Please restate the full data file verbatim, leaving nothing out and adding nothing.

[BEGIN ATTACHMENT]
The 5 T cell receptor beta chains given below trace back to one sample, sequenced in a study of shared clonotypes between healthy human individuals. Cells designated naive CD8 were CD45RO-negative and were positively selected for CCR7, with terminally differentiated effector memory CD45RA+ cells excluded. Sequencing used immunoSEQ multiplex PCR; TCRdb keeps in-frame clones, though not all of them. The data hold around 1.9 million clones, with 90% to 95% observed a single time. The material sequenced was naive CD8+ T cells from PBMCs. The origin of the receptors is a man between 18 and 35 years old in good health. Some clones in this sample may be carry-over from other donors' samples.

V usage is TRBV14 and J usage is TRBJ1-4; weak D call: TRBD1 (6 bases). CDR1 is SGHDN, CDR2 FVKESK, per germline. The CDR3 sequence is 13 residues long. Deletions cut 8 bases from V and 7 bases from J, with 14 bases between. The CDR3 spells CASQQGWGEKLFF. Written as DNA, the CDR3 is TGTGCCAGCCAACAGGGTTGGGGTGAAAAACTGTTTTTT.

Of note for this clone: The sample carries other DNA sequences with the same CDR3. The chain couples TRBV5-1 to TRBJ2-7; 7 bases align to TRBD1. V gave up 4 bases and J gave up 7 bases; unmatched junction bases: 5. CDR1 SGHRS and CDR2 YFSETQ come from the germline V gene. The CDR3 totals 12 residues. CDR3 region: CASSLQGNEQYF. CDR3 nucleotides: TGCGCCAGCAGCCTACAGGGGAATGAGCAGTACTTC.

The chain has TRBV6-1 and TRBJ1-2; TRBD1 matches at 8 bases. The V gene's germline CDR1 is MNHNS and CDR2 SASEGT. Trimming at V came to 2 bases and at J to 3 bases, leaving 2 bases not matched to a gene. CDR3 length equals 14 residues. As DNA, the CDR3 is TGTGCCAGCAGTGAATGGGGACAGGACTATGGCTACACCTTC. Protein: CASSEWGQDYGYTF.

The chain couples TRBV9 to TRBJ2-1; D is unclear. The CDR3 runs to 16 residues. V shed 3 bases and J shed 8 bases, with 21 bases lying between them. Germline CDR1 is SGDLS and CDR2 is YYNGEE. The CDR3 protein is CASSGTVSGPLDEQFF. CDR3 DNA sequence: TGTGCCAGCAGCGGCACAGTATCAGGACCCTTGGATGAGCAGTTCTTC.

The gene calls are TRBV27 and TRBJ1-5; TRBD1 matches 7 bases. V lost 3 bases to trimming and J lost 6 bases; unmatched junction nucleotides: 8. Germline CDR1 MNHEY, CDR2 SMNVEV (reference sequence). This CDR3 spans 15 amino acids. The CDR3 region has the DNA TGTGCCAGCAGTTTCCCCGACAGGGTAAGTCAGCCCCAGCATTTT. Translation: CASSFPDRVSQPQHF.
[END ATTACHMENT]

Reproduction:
The 5 T cell receptor beta chains given below trace back to one sample, sequenced in a study of shared clonotypes between healthy human individuals. Cells designated naive CD8 were CD45RO-negative and were positively selected for CCR7, with terminally differentiated effector memory CD45RA+ cells excluded. Sequencing used immunoSEQ multiplex PCR; TCRdb keeps in-frame clones, though not all of them. The data hold around 1.9 million clones, with 90% to 95% observed a single time. The material sequenced was naive CD8+ T cells from PBMCs. The origin of the receptors is a man between 18 and 35 years old in good health. Some clones in this sample may be carry-over from other donors' samples.

V usage is TRBV14 and J usage is TRBJ1-4; weak D call: TRBD1 (6 bases). CDR1 is SGHDN, CDR2 FVKESK, per germline. The CDR3 sequence is 13 residues long. Deletions cut 8 bases from V and 7 bases from J, with 14 bases between. The CDR3 spells CASQQGWGEKLFF. Written as DNA, the CDR3 is TGTGCCAGCCAACAGGGTTGGGGTGAAAAACTGTTTTTT.

Of note for this clone: The sample carries other DNA sequences with the same CDR3. The chain couples TRBV5-1 to TRBJ2-7; 7 bases align to TRBD1. V gave up 4 bases and J gave up 7 bases; unmatched junction bases: 5. CDR1 SGHRS and CDR2 YFSETQ come from the germline V gene. The CDR3 totals 12 residues. CDR3 region: CASSLQGNEQYF. CDR3 nucleotides: TGCGCCAGCAGCCTACAGGGGAATGAGCAGTACTTC.

The chain has TRBV6-1 and TRBJ1-2; TRBD1 matches at 8 bases. The V gene's germline CDR1 is MNHNS and CDR2 SASEGT. Trimming at V came to 2 bases and at J to 3 bases, leaving 2 bases not matched to a gene. CDR3 length equals 14 residues. As DNA, the CDR3 is TGTGCCAGCAGTGAATGGGGACAGGACTATGGCTACACCTTC. Protein: CASSEWGQDYGYTF.

The chain couples TRBV9 to TRBJ2-1; D is unclear. The CDR3 runs to 16 residues. V shed 3 bases and J shed 8 bases, with 21 bases lying between them. Germline CDR1 is SGDLS and CDR2 is YYNGEE. The CDR3 protein is CASSGTVSGPLDEQFF. CDR3 DNA sequence: TGTGCCAGCAGCGGCACAGTATCAGGACCCTTGGATGAGCAGTTCTTC.

The gene calls are TRBV27 and TRBJ1-5; TRBD1 matches 7 bases. V lost 3 bases to trimming and J lost 6 bases; unmatched junction nucleotides: 8. Germline CDR1 MNHEY, CDR2 SMNVEV (reference sequence). This CDR3 spans 15 amino acids. The CDR3 region has the DNA TGTGCCAGCAGTTTCCCCGACAGGGTAAGTCAGCCCCAGCATTTT. Translation: CASSFPDRVSQPQHF.